"Yes, I drink milk with coffee, thanks."

Translation:Ja, ich trinke Milch mit dem Kaffee, danke.

March 30, 2013

15 Comments


https://www.duolingo.com/JacksonCougar

In English, wouldn't it be more common to say "I take milk with my coffee", or even I drink coffee with milk?

March 30, 2013

https://www.duolingo.com/HappyTrees89

Yes, I think so. I feel like saying "I drink milk with coffee" tends to imply that one drinks mostly milk and adds a little bit of coffee (which, incidentally, is more like what I do when I have coffee :) ). Would any regular coffee drinkers like to comment on this?

March 31, 2013

https://www.duolingo.com/nimitzb

the "ja" in the beginning reveals that the sentence is an answer to a question: "would you like milk with that coffee?" "do you usually drink milk with your coffee?"
think of it that way and the sentence starts making sense in English as well - yes i drink milk with coffee, thanks"

September 12, 2014

https://www.duolingo.com/GalvanTivadar

Yes. In German "ich trinke Milch mit dem Kaffee" is totally unnatural, a more common version would be "Ich nehme Milch zum Kaffee" (I take milk to the coffee).

July 30, 2015

https://www.duolingo.com/Boycey1

Should it not be 'Ja, Ich trinke Milch mit Kaffee, danke'?? Dont think the 'dem' should be in there...

April 2, 2013

https://www.duolingo.com/hetechocomel

I was also confused by this.

May 13, 2015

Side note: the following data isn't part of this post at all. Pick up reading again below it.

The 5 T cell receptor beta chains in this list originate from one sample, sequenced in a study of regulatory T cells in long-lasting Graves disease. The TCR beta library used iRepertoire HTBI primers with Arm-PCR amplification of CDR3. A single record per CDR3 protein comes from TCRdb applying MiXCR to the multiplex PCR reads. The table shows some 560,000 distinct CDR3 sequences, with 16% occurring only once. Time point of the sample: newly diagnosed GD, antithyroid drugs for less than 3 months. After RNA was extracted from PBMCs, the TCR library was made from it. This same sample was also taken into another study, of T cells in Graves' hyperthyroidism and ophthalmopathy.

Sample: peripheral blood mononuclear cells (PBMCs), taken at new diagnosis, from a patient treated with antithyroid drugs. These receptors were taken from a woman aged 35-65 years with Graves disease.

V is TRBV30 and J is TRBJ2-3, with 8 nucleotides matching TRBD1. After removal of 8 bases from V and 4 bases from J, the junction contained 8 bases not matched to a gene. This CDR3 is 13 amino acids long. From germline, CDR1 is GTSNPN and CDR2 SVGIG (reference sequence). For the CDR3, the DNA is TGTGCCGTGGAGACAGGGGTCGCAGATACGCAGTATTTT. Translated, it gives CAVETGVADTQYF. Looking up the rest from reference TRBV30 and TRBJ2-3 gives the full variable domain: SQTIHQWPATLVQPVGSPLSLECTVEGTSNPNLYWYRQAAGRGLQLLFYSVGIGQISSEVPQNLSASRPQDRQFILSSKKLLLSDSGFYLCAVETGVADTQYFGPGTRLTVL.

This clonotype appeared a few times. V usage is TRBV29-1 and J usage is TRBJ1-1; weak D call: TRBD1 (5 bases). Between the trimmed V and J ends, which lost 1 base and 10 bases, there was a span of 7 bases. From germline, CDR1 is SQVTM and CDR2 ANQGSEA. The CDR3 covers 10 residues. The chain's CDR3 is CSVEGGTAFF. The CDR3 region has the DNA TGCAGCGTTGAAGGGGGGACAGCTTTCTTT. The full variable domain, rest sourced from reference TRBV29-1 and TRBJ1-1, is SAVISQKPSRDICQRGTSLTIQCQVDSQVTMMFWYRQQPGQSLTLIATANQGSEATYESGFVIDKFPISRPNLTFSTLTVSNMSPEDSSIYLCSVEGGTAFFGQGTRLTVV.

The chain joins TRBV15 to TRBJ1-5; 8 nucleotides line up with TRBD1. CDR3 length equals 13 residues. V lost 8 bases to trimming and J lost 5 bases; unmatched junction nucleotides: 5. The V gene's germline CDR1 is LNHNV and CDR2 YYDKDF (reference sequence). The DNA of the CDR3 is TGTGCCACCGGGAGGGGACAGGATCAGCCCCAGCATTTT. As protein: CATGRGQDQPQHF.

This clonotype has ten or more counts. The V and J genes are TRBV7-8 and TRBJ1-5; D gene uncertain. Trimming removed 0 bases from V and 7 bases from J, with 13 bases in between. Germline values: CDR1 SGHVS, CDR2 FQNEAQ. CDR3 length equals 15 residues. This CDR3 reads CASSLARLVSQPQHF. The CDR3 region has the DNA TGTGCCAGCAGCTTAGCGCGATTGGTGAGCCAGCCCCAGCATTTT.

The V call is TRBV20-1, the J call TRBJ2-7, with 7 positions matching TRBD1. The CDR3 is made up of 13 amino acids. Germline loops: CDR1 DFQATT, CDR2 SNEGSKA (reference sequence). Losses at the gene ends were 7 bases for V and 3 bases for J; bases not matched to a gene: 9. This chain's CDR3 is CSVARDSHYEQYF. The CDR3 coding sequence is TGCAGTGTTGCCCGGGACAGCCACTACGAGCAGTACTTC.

https://www.duolingo.com/aoiKitsune

As a literal translation, yes, but that makes it sound like you drink milk with a little bit of coffee, while the 'dem' emphasizes the coffee, therefore implying that you drink coffee with a little bit of milk.

May 31, 2016

https://www.duolingo.com/Xioxwolf

Is there any difference between putting "dem" after "mit"? Is it more formal, or do most people say it with "dem"

October 29, 2014

https://www.duolingo.com/smilepanny

in the english, there is no "the",why after translation need the "dem"

April 11, 2013

https://www.duolingo.com/dclemmer

This is more of a retort to an idiomatic phrase in english. For those non-americans, if someone has a latte or a cup of coffee and makes it a cafe au lait, by putting half a glass of milk in it, it is not uncommon to hear someone joke "like some coffee with your milk there?" Because your coffee is now a majority milk, or far, far from the black watery liquid coffee is known to be.

Similarly, "like some coffee with your sugar?" To someone who has put several packets of sugar into their coffee.

Some of the sentences on here make me shake my head, so goofy.

December 3, 2014

https://www.duolingo.com/FerryAker

Why is Bitte instead of Danke considered wrong here?

February 1, 2015

https://www.duolingo.com/Kaltwasser

Why " Ja, trinke Ich Milch..." is wrong??? I did think that a conjugated verb in German language goes ALWAYS in the second postion!

June 6, 2014

https://www.duolingo.com/slayiron

Beastie Boys!

March 30, 2014

https://www.duolingo.com/Comradesev

Ich mag meinen Zucker mit kaffee und Sahne!

May 9, 2014

https://www.duolingo.com/sokkaree

The german language is different from english, some times it is immpossible to translate directly to english

November 24, 2014
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